What does the future hold? No one can say for sure. That does not mean we don’t have visions about what we want the future to look like. The focus for parents in Arkansas most certainly includes a hope that their children’s tomorrows will be better than whatever their situation might be today.

Even if the parents divorce or never marry, social scientists widely agree that the children are bound to fare better if both parents remain as active in their lives as is possible. Family law courts tend to talk the talk when it comes to balancing child custody and visitation issues to avoid perceptions of parental alienation. They don’t always walk the walk, however, and too often fathers wind up suffering for it.

This isn’t for lack of dads being vocal about protecting their rights and expressing their feelings. Earlier this summer, ahead of Father’s Day, NBC’s TODAY.com reported on an unscientific survey of fathers that found that a majority feel society generally doesn’t give dad’s the respect they are due as parents. Perhaps one of the biggest sore spots revealed by the poll is that most fathers consider it condescending when others describe the time they spend with their children as “babysitting.” They are parenting.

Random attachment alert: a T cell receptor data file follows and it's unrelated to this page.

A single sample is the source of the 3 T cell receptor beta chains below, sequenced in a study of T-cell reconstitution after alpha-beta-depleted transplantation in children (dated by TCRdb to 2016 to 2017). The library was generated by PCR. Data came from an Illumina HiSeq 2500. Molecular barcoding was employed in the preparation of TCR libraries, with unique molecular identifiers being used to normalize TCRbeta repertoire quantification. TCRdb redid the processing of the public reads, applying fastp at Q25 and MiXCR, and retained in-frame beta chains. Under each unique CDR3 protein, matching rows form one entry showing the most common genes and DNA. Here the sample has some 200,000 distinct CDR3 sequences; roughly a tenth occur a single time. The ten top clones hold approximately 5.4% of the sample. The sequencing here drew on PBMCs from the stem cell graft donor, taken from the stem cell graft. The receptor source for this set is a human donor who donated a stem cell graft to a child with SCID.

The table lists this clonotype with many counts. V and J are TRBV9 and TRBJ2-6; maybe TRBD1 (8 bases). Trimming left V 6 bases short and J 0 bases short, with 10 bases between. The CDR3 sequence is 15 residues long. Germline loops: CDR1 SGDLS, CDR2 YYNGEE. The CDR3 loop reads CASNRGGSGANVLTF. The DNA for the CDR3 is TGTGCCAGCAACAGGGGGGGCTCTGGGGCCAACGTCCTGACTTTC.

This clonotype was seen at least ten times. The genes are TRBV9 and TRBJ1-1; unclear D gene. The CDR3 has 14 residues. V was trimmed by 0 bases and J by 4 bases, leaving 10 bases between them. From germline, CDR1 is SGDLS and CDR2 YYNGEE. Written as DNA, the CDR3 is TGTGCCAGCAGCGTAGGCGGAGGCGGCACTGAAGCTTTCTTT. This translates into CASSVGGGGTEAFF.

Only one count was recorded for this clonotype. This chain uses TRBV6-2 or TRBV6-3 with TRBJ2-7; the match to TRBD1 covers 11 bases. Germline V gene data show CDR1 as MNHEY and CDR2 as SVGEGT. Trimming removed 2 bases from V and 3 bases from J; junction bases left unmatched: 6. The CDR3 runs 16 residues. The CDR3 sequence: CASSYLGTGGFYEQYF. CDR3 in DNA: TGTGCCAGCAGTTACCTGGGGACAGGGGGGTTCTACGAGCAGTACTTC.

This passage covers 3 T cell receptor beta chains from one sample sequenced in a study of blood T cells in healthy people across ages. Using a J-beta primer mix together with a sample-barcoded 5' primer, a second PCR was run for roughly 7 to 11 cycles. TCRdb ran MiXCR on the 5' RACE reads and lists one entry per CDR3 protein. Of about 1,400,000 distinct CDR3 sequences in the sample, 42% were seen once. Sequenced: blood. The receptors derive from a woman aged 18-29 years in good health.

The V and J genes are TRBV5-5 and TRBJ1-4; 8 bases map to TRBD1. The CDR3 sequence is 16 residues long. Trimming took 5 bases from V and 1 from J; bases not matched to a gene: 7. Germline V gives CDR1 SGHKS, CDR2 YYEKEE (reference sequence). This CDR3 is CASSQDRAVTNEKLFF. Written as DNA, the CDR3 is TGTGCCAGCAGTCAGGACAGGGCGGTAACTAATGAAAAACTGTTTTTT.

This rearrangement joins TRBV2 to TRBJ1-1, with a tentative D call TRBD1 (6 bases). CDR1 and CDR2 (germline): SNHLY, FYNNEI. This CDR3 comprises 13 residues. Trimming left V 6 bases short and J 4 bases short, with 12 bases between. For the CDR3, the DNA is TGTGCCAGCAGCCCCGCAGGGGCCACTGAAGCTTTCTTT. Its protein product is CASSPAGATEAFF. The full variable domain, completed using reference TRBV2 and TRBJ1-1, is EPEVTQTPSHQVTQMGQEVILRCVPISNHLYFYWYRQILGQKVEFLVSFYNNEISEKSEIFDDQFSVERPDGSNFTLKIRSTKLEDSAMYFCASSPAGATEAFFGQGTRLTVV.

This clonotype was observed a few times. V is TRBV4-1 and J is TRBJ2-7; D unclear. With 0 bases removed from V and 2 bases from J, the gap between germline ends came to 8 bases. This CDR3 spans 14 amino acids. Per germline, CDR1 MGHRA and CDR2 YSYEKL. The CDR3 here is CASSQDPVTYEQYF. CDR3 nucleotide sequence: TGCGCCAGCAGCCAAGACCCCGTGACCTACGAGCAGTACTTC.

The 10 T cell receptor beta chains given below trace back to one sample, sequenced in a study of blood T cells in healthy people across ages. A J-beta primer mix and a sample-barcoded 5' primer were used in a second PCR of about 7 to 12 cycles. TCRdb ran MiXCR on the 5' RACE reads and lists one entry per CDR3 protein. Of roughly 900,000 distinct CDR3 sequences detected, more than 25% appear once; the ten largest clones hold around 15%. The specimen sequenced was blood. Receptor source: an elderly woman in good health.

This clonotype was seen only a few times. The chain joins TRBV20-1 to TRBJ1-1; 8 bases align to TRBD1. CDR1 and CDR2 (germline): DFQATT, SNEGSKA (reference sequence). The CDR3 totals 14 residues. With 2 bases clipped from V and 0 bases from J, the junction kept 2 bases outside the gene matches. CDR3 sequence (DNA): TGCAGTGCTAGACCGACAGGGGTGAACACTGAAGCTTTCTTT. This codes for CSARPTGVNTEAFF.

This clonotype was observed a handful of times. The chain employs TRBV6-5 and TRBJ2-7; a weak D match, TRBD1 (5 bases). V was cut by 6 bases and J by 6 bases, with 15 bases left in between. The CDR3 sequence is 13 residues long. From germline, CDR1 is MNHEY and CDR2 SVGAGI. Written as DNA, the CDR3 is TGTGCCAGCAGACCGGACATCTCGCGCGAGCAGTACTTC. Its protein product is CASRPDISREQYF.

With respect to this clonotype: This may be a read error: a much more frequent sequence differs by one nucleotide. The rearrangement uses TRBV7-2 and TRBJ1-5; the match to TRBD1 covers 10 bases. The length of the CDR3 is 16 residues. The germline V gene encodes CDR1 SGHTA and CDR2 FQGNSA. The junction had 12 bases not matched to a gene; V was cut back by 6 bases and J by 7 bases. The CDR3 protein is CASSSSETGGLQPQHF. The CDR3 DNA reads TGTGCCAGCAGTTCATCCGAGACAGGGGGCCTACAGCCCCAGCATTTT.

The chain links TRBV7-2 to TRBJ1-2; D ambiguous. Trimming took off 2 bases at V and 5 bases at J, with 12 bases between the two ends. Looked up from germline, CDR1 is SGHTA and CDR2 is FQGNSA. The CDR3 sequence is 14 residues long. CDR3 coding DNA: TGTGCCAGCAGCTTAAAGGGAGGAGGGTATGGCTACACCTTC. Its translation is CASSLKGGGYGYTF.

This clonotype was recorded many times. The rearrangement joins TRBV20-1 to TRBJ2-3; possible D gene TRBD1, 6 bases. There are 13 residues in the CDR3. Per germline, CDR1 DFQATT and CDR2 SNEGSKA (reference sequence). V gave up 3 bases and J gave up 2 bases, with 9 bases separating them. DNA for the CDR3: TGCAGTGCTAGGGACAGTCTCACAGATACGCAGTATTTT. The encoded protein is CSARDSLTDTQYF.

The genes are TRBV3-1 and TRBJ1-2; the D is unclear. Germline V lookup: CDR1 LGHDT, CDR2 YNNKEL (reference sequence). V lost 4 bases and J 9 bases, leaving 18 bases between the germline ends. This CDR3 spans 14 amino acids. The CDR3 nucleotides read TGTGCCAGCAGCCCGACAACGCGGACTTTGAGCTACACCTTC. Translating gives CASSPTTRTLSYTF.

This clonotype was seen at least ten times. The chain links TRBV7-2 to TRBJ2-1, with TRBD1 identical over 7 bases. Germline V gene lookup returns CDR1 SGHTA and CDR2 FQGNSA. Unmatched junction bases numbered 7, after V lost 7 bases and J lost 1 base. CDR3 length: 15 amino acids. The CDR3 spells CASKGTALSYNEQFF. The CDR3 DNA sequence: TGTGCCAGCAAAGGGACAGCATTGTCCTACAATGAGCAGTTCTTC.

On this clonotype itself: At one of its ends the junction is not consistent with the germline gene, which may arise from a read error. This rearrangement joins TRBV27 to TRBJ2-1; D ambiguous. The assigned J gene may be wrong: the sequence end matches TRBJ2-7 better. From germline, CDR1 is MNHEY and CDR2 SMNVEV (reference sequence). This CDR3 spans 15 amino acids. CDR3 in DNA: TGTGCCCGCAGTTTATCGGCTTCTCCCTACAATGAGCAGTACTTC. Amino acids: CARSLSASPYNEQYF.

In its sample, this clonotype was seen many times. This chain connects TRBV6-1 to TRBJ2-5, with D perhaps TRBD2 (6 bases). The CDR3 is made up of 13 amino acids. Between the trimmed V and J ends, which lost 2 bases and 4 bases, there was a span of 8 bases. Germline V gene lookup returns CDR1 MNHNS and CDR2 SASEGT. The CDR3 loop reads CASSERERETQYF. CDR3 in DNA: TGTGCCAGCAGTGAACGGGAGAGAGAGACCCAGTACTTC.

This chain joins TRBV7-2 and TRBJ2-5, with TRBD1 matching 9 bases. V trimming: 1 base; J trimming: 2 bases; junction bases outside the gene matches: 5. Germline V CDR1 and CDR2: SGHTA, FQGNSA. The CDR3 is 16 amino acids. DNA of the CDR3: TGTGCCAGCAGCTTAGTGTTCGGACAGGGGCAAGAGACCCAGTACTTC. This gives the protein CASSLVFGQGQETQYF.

And more recently in London, protesters declared their objections to the state of father’s rights in the United Kingdom from the roof of St. Paul’s Cathedral. Talk about your bully pulpits. The protesters unfurled a massive banner and rappelled from the dome of the landmark church, decrying how British family courts spark parental alienation to the detriment of some 200 children every day.

Speaking out in protection of parental rights begins by becoming educated about the law. And the best way to do that and to lay the plans for the brightest future possible for parents and children of divorce is by speaking with skilled legal counsel as early as possible.